Seventh Circuit keeps IL "assault weapons" ban in place, but more challenges are pending

AP Photo/Lynne Sladky

We’ll be talking more about Illinois on today’s Bearing Arms’ Cam & Co with Second Amendment attorney Chuck Michel, who’s the lead attorney in one of the federal lawsuits taking on the state’s ban on “assault weapons” and “large capacity” magazines. While U.S. District Judge Stephen McGlynn heard arguments last week in Michel’s case and several others, there’s another lawsuit percolating in federal court dealing with both the state prohibition as well as a local ban on “assault weapons” imposed by the city of Naperville.


U.S. District Judge Virginia Kendall previously ruled against gun store owner Robert Bevis and the National Association of Gun Rights in their request to halt enforcement of the local and state statutes, declaring that “[b]ecause assault weapons are particularly dangerous weapons and high-capacity magazines are particularly dangerous weapon accessories, their regulation accords with history and tradition. Naperville and Illinois lawfully exercised their authority to control their possession, transfer, sale, and manufacture by enacting a ban on commercial sales.”

It’s a decision that flies in the face of the Supreme Court’s “text, history, and tradition” test laid out in Bruen, but for now the Seventh Circuit Court of Appeals is siding with Kendall and keeping both the local and state bans in place.

The 7th U.S. Circuit Court of Appeals denied a request for an injunction by Robert Bevis, a firearms store owner in Naperville, while he appeals a ruling by U.S. District Judge Virginia Kendall that found the ban “constitutionally sound.”

Bevis sought the injunction last month, asking the appeals court to block the ban for himself and anyone else affected by the law.

… Bevis’ lawyers claimed his business, Law Weapons & Supply, had suffered because of the ban and may have to close because it could not sell the popular guns.

In her ruling, Judge Kendall reasoned that “because assault weapons are particularly dangerous weapons … their regulation accords with history and tradition.”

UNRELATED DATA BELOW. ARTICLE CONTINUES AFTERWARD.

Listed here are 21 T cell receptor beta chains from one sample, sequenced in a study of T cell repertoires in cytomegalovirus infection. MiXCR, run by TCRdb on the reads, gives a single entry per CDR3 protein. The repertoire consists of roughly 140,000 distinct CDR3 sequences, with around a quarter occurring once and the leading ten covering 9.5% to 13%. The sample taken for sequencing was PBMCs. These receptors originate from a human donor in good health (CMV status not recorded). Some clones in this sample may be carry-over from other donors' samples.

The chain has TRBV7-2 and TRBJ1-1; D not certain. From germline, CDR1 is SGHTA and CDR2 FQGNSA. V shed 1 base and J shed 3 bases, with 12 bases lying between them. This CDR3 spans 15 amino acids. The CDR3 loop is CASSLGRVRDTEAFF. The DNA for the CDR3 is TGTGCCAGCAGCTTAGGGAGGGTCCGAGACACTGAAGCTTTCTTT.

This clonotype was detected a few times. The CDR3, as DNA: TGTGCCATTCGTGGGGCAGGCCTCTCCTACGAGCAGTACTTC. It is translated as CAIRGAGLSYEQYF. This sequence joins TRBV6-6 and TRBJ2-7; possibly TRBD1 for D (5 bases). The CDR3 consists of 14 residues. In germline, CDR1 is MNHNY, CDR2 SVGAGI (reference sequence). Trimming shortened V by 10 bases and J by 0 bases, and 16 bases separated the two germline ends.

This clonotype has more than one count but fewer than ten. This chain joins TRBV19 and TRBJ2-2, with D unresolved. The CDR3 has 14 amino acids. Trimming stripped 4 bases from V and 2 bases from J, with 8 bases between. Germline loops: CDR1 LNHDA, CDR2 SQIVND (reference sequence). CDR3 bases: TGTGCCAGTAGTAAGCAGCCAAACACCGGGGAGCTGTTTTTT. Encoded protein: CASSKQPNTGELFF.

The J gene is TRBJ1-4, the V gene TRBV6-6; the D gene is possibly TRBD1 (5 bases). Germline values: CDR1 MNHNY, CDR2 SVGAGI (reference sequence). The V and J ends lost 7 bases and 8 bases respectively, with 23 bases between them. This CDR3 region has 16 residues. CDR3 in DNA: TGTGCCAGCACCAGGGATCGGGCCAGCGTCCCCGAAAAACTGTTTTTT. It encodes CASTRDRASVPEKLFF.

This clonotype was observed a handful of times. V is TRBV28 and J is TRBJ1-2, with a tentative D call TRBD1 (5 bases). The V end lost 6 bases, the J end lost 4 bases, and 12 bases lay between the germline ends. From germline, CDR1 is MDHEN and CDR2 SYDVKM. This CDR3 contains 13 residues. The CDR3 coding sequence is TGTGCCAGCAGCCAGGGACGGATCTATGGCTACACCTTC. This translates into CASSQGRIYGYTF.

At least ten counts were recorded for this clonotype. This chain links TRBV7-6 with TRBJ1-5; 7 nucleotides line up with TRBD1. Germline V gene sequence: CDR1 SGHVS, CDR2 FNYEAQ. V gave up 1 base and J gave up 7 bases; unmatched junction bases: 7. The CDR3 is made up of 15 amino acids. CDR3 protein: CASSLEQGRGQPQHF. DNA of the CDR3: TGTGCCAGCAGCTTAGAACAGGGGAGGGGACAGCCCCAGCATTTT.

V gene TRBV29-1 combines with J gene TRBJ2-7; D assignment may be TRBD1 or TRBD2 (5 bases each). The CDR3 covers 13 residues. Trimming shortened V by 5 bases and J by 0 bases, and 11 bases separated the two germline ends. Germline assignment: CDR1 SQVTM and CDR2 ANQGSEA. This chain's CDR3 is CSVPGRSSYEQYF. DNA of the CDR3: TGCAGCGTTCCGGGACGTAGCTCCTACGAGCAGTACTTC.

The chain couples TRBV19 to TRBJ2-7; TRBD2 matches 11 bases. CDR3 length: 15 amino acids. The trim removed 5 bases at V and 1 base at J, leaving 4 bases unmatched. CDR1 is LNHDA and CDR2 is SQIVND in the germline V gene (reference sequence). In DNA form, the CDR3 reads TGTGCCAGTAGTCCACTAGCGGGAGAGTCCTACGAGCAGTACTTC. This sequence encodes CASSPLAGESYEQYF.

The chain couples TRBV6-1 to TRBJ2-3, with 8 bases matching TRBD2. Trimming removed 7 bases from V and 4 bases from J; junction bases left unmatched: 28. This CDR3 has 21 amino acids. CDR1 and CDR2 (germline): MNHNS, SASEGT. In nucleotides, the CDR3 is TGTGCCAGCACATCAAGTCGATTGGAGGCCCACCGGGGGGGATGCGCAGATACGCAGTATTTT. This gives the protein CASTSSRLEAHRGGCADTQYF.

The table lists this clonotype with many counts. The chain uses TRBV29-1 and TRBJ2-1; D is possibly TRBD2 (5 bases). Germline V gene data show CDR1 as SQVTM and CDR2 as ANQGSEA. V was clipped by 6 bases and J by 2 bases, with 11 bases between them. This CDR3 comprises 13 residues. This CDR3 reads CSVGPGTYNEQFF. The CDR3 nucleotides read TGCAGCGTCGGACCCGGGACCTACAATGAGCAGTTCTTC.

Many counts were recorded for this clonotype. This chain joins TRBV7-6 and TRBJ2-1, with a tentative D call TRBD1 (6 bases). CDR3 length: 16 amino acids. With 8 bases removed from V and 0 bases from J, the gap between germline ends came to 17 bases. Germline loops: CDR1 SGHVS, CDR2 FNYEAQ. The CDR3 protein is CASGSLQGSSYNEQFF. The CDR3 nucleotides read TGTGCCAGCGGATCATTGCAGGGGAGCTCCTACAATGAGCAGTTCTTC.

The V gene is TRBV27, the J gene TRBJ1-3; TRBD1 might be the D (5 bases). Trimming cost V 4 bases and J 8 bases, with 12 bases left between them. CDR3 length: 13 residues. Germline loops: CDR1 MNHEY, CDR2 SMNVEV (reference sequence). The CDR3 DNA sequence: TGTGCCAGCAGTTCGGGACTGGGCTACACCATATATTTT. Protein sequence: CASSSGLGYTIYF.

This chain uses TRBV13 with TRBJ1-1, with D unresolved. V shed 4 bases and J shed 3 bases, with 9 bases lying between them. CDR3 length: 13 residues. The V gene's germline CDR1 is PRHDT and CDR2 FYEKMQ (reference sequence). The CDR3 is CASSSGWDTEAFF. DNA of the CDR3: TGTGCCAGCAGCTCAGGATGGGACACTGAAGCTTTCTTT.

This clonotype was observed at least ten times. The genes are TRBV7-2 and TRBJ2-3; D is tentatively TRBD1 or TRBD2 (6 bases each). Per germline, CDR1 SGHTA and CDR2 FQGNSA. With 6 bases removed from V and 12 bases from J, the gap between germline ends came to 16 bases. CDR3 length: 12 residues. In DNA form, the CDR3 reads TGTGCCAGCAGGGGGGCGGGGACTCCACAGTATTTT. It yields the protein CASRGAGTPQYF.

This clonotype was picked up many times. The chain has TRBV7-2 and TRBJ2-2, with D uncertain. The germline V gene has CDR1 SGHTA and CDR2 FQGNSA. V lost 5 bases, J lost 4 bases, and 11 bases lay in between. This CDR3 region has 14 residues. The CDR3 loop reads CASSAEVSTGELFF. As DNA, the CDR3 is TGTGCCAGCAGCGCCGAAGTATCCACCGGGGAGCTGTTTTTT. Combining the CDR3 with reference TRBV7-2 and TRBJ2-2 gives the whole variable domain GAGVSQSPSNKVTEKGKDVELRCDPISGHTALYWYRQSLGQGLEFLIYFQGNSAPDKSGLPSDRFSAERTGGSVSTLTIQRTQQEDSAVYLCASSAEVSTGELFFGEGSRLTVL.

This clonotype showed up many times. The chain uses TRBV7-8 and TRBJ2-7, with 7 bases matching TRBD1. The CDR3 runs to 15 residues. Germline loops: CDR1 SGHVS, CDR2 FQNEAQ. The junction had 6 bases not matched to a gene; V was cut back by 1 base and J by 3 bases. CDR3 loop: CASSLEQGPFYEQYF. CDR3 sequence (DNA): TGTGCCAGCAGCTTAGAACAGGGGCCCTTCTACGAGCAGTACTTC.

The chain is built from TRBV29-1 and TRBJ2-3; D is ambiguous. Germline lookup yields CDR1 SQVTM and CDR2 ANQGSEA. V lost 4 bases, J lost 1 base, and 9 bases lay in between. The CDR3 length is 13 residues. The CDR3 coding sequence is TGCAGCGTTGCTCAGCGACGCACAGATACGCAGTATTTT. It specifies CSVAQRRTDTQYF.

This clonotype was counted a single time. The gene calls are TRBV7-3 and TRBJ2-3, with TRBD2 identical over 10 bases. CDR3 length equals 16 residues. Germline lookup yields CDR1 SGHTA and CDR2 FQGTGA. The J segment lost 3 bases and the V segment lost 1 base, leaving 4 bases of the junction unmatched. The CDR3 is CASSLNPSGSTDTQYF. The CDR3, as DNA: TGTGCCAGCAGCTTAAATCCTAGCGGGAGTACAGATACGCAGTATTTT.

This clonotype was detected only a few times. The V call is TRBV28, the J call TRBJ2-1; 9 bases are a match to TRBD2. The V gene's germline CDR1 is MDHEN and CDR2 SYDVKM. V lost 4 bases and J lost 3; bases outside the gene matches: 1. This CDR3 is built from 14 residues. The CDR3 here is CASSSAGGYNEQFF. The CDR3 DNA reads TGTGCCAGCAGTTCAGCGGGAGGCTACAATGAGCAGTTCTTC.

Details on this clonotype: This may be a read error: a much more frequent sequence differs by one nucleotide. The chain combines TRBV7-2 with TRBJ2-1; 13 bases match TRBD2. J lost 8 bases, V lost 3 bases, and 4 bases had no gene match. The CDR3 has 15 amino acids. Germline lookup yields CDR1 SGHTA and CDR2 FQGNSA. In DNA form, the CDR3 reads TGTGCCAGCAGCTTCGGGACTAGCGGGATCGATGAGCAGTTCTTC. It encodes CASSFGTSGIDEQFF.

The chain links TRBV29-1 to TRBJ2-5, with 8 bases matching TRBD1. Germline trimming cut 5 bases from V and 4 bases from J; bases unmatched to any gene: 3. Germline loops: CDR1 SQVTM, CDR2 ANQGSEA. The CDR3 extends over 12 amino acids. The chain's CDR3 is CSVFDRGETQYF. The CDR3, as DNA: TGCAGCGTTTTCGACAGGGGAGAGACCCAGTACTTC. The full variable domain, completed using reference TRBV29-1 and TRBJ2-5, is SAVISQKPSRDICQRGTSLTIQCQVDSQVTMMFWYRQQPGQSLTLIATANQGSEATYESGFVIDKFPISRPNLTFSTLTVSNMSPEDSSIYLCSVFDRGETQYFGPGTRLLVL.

Attorneys for Bevis have cited earlier Supreme Court rulings that weapons must be found to be “dangerous and unusual” to be banned. Because assault-style rifles are “commonly possessed by law-abiding citizens for lawful purposes,” they can’t be banned because they are “not unusual,” they argued.


Based on the questions and some statements made by Judge McGlynn during last week’s hearing, I wouldn’t be surprised at all if he and Kendall reach very different conclusions about the constitutionality of the “assault weapons” ban signed into law by Pritzker back in January. McGlynn seemed extremely skeptical of the state’s argument, and his closing remarks indicated that he doesn’t view a gun ban as a particularly effective tool to combat violent crime and mass shootings.

The Seventh Circuit previously upheld bans on so-called assault weapons before the Bruen decision was handed down, so Tuesday’s decision, which was released without comment by any judges, isn’t entirely unexpected, even if it is disappointing. We’ll see what Michel thinks about the news and how it might impact the cases that are pending before McGlynn coming up this afternoon on Cam & Co, and we’ll be digging into a number of court challenges to California gun control laws that are awaiting action by U.S. District Judge Roger Benitez as well.


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